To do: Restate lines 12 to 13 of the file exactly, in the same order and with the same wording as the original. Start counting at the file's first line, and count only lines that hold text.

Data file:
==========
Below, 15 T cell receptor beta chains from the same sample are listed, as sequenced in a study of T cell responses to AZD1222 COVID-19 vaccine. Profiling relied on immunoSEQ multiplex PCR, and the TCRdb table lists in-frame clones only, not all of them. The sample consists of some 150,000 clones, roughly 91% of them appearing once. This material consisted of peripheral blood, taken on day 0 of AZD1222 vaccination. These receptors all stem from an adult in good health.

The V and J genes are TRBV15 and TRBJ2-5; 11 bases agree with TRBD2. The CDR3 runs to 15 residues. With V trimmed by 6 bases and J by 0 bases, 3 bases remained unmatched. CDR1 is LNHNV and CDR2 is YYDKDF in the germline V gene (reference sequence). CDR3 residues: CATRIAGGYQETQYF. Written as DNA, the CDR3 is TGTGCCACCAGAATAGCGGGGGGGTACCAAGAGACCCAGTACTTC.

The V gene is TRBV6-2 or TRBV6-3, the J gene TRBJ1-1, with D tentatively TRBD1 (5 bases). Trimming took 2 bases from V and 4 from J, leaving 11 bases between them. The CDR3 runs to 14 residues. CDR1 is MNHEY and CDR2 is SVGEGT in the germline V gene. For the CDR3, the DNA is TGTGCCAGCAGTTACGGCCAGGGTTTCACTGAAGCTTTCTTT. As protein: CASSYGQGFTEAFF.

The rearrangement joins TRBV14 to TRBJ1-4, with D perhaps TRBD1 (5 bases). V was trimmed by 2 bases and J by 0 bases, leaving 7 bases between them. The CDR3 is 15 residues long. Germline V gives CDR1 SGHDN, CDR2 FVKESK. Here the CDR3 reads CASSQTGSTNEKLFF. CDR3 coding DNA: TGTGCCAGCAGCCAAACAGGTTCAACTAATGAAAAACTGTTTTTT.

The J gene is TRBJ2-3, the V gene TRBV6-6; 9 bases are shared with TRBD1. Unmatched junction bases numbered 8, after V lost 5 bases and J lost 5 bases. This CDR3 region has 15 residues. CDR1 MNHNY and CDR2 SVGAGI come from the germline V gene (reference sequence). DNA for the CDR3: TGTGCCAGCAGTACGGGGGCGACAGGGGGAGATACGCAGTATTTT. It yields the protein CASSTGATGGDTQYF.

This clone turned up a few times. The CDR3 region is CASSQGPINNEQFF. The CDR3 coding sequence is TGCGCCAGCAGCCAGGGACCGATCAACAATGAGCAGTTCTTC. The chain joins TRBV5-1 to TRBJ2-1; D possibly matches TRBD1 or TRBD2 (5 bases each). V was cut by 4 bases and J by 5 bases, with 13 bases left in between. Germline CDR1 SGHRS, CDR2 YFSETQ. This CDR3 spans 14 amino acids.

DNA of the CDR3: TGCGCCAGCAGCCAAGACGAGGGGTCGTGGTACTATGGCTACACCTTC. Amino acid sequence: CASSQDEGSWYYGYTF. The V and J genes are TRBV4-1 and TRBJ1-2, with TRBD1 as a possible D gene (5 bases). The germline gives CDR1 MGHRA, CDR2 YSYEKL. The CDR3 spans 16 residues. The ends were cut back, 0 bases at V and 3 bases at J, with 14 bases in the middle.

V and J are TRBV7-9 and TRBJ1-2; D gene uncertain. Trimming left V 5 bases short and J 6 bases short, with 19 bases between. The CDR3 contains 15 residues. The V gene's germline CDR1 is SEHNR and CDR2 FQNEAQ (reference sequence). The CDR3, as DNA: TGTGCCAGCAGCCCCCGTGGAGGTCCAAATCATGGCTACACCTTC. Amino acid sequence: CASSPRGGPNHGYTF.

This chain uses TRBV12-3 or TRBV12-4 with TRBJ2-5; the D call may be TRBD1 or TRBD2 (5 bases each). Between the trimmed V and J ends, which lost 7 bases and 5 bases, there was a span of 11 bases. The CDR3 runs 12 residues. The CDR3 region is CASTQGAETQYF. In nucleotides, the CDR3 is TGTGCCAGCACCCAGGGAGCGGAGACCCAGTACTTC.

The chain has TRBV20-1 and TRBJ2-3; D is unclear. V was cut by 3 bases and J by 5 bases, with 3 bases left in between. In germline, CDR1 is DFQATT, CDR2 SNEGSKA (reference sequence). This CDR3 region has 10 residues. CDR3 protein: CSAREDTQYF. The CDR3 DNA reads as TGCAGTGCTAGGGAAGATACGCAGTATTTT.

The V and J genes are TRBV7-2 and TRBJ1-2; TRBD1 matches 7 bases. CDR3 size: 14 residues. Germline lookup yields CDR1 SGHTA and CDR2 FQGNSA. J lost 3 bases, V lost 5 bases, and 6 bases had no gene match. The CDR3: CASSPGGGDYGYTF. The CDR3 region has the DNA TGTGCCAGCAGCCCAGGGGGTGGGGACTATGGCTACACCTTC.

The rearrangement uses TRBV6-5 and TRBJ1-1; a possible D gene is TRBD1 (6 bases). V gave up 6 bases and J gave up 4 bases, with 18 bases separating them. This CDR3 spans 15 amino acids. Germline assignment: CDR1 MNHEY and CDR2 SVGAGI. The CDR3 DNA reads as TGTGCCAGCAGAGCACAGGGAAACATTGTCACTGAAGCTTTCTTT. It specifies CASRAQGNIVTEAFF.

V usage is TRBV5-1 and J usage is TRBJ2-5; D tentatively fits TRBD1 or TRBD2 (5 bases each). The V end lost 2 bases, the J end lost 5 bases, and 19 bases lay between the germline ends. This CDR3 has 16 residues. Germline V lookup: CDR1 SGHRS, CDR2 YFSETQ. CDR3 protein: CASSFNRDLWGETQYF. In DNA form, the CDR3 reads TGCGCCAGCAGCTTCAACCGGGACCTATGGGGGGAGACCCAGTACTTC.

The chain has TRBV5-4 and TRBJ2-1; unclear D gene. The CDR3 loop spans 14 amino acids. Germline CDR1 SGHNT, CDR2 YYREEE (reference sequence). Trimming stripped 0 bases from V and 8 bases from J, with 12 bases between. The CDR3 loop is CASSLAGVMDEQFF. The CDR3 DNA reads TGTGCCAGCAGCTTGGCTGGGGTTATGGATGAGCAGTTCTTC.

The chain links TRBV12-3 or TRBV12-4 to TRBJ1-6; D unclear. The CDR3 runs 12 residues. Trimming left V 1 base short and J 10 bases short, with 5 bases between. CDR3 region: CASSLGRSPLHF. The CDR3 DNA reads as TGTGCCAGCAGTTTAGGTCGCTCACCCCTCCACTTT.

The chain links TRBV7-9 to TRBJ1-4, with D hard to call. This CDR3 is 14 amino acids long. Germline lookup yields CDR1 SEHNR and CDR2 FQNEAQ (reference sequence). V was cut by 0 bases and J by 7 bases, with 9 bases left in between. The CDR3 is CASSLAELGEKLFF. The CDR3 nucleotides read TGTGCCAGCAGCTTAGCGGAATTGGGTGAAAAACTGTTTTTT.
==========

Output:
The rearrangement uses TRBV6-5 and TRBJ1-1; a possible D gene is TRBD1 (6 bases). V gave up 6 bases and J gave up 4 bases, with 18 bases separating them. This CDR3 spans 15 amino acids. Germline assignment: CDR1 MNHEY and CDR2 SVGAGI. The CDR3 DNA reads as TGTGCCAGCAGAGCACAGGGAAACATTGTCACTGAAGCTTTCTTT. It specifies CASRAQGNIVTEAFF.

V usage is TRBV5-1 and J usage is TRBJ2-5; D tentatively fits TRBD1 or TRBD2 (5 bases each). The V end lost 2 bases, the J end lost 5 bases, and 19 bases lay between the germline ends. This CDR3 has 16 residues. Germline V lookup: CDR1 SGHRS, CDR2 YFSETQ. CDR3 protein: CASSFNRDLWGETQYF. In DNA form, the CDR3 reads TGCGCCAGCAGCTTCAACCGGGACCTATGGGGGGAGACCCAGTACTTC.